So, don't forget to do your research on agents before you send out your queries. Don't just click on that Google ad and expect instant bliss. Because most of those Google ads are for vanity presses and the like, and your wallet will be that much slimmer.
But, of course, being the doofus I am - I forgot!
So here's my word count for yesterday, May 23:
I'll be getting in my typing on my WIP later this morning.
Quite interesting. I'm not sure how this is going to turn out (it hasn't yet been certified by the courts), but kudos to Booklocker for trying this.
So What Am I Reading?
I'm now reading Devlin's Luck, by Patricia Bray. It's an older book, more in the epic fantasy vein. It's weird, but as much as I like to read epic fantasy, I have no interest in writing it.
No, not famous last words, as I'll qualify that: At least, not right now.
Right now, I'm more interested in historical fantasy. In fact, my next idea is a twenty-ish woman in 1929 storming Broadway. My thought is to make her into a werewolf, but with an interesting twist (I'm throwing some technology into the mix, although it shouldn't be too farfetched; and besides, it's historical FANTASY, so nonny, nonny, boo boo! I can do it if I want - as long as I write it convincingly.)
Um, Can You Get Back to the Book You're Reading?
Oh, right. Devlin's Luck is turning out to be a pretty good book. Yeah, there's the usual medieval European feel to it, and the MC has some powers he doesn't know he had. But it's not some slick-behind-the ears orphan; Devlin is a widower, in what I think is his late twenties. And that powers thing? It's not exactly powers he doesn't know he had; it's kind of hard to describe, except that he's accepted as the Chosen One (yeah, I know, yet another fantasy trope!), a guardian of the Jorskian kingdom, and...well, he heals pretty quickly.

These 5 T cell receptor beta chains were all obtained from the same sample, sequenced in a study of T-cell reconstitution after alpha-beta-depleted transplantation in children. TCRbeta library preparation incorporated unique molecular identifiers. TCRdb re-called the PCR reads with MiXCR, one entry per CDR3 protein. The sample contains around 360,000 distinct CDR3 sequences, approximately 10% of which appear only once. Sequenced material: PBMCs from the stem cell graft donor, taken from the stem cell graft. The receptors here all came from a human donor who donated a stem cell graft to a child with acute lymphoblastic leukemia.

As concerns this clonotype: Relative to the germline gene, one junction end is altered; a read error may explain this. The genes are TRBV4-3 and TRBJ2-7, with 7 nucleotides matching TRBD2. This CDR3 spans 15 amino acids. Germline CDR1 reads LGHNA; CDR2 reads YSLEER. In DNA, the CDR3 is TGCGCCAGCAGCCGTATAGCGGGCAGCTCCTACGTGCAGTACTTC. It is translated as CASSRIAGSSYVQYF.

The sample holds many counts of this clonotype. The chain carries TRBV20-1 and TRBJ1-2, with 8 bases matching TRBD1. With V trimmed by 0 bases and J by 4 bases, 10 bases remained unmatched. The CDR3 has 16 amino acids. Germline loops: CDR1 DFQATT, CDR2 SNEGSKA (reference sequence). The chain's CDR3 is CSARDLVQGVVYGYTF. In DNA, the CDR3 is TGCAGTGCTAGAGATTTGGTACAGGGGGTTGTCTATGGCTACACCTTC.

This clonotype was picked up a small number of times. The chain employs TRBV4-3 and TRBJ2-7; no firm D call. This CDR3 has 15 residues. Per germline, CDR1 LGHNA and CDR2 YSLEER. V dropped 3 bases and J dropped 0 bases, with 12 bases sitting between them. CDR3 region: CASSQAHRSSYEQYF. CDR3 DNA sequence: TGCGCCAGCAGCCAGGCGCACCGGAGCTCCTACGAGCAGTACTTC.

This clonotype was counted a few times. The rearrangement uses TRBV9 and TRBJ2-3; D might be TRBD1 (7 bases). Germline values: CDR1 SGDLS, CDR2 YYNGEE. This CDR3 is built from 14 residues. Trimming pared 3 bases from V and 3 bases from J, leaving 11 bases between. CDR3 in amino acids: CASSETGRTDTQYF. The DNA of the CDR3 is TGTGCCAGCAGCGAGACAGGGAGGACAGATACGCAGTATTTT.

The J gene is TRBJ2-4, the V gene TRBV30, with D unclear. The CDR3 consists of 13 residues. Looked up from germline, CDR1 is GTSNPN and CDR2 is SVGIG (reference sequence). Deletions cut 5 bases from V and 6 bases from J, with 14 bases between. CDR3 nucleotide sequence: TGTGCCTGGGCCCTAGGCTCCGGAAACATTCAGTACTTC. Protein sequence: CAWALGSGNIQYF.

That's all I'll say for right now, except that I find Devlin to be a grumpy but heroic character (but he puts down all of his heroism, all the time; I hope he doesn't do that throughout the series, because I fear it'll get tired after a while).
And yesterday was not an easy day for me to write, as my lower back was killing me. (Just ask the dogs. ;-)) Stayed home from work, it was so bad.
Today...twinges, but not too bad.
Of course, though, I've had a sinus headache for most of today. ::sigh:: Sometimes, it just don't pay to get out of bed, lol.
You'll have noticed that the dreaded tag game is in town... guess what? You're tagged. 8 little known facts about yourself to be posted on your blog.Sounds cool. (I think. ;-)) Here are 8 little known things about Nancy Beck:
- I stand 5 feet tall (yeah, I'm a munchkin, lol).
- I was born on the first day of summer (that's June 21, in case you don't know :-)).
- My mom was afraid I wouldn't be born because her mother died during the second month she was carrying me. (Note: I was born! ;-))
- My nutty, cynical attitude is based mostly on the character of Dee (Danielle Spencer) of the 1970s TV show, What's Happenin'! (God, I LURVE that show!) Dee spouted all sorts of cynical, from-the-hip stuff, that it's stuck to me to this day.